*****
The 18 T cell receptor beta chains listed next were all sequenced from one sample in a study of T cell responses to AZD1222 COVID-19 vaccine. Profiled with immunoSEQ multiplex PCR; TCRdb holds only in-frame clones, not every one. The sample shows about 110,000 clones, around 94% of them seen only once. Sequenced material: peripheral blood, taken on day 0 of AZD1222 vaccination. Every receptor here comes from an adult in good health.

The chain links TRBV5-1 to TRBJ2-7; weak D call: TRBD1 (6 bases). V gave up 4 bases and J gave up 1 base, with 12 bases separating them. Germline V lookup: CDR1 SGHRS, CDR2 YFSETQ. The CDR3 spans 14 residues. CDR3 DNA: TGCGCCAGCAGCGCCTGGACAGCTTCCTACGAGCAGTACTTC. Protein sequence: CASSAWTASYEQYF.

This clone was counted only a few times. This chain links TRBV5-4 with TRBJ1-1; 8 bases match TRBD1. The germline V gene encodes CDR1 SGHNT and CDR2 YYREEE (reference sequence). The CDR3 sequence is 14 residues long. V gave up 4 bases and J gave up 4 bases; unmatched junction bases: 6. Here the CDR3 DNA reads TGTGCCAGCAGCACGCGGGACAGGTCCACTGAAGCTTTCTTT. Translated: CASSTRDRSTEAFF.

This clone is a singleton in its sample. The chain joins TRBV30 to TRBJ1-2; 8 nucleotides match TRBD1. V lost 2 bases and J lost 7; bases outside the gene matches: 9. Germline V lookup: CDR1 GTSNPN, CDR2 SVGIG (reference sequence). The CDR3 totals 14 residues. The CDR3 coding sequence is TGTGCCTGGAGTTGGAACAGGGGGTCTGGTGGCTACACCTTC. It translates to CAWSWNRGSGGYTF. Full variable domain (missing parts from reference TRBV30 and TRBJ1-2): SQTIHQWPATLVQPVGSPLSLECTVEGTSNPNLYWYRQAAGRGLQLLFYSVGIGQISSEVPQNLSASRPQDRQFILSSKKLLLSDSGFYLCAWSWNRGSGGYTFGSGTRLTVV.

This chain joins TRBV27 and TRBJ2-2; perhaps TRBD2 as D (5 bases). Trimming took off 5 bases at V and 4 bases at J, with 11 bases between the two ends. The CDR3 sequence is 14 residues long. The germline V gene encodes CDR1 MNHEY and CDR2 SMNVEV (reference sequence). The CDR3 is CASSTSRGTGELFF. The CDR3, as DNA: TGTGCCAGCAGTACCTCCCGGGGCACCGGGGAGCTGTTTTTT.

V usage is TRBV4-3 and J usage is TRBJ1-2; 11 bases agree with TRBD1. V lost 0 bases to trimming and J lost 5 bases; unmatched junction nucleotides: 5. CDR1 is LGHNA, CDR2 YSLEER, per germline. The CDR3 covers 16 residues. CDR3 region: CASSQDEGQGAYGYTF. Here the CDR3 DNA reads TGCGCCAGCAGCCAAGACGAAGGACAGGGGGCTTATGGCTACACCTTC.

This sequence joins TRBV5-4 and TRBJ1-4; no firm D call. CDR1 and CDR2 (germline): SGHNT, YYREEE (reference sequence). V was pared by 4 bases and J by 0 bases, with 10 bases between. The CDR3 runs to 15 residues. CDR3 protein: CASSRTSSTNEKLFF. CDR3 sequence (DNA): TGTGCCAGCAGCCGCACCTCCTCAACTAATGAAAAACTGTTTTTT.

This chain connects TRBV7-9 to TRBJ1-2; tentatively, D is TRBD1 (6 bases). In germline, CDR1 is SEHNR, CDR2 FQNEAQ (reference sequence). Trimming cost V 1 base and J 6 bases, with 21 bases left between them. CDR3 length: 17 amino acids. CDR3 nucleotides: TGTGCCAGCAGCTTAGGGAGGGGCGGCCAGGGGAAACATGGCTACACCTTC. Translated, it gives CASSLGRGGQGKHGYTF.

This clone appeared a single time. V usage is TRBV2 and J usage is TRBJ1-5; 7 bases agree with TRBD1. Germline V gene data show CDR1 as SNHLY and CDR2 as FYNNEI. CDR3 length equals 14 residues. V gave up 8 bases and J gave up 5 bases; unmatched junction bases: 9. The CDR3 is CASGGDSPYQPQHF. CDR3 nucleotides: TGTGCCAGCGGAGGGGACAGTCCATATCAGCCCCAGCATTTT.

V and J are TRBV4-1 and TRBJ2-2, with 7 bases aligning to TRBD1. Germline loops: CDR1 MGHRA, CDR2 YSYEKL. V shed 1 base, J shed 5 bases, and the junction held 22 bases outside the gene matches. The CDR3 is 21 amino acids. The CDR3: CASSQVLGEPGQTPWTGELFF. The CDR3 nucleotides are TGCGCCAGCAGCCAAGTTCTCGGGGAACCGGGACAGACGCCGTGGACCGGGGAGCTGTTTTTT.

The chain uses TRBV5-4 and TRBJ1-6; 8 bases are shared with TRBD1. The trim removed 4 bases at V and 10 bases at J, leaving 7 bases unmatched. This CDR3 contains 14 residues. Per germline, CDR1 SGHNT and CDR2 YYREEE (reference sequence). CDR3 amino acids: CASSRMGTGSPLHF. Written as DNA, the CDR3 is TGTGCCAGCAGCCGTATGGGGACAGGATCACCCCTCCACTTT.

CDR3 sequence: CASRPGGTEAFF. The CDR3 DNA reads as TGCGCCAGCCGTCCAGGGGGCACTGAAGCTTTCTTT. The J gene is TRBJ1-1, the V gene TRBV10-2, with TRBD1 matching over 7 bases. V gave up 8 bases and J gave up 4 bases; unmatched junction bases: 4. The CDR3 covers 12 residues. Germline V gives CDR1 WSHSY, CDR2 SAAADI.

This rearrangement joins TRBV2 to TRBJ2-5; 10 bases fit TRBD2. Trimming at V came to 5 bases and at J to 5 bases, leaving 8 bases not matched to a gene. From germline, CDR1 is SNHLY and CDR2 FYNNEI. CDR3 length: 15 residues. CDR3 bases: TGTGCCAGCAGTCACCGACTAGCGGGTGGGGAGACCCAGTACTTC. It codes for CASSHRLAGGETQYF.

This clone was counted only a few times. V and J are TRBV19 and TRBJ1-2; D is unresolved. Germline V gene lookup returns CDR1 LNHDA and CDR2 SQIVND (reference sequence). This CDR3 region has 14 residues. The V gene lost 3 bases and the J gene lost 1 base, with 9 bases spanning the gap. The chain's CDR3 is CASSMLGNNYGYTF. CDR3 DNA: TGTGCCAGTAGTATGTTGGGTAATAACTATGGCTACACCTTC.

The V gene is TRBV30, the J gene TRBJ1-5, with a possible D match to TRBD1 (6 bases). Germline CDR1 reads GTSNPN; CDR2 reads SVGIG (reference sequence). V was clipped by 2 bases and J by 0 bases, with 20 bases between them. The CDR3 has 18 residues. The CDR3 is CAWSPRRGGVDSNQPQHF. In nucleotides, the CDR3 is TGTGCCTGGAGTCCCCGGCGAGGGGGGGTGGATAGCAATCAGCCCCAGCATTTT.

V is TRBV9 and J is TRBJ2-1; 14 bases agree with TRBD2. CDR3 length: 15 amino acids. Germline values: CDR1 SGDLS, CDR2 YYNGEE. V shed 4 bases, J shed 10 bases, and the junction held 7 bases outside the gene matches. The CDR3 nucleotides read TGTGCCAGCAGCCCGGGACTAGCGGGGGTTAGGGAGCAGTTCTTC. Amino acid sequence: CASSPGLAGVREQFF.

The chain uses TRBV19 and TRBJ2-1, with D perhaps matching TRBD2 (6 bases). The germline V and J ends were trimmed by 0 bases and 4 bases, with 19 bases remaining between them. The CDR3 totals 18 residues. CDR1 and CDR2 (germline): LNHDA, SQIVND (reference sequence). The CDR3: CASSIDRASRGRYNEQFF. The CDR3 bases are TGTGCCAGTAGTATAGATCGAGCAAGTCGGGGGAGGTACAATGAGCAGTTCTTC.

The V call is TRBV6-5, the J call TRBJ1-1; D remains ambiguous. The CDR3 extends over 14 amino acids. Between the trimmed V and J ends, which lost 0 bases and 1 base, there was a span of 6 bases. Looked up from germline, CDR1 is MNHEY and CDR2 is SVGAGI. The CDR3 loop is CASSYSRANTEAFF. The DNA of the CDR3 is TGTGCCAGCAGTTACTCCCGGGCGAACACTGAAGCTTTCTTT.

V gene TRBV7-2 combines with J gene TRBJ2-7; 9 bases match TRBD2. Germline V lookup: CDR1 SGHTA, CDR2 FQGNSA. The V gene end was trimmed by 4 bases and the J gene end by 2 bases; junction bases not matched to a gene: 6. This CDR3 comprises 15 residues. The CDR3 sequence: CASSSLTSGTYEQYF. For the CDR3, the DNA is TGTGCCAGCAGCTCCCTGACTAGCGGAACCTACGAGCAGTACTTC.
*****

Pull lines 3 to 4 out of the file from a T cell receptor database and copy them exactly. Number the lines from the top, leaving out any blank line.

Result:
This clone was counted only a few times. This chain links TRBV5-4 with TRBJ1-1; 8 bases match TRBD1. The germline V gene encodes CDR1 SGHNT and CDR2 YYREEE (reference sequence). The CDR3 sequence is 14 residues long. V gave up 4 bases and J gave up 4 bases; unmatched junction bases: 6. Here the CDR3 DNA reads TGTGCCAGCAGCACGCGGGACAGGTCCACTGAAGCTTTCTTT. Translated: CASSTRDRSTEAFF.

This clone is a singleton in its sample. The chain joins TRBV30 to TRBJ1-2; 8 nucleotides match TRBD1. V lost 2 bases and J lost 7; bases outside the gene matches: 9. Germline V lookup: CDR1 GTSNPN, CDR2 SVGIG (reference sequence). The CDR3 totals 14 residues. The CDR3 coding sequence is TGTGCCTGGAGTTGGAACAGGGGGTCTGGTGGCTACACCTTC. It translates to CAWSWNRGSGGYTF. Full variable domain (missing parts from reference TRBV30 and TRBJ1-2): SQTIHQWPATLVQPVGSPLSLECTVEGTSNPNLYWYRQAAGRGLQLLFYSVGIGQISSEVPQNLSASRPQDRQFILSSKKLLLSDSGFYLCAWSWNRGSGGYTFGSGTRLTVV.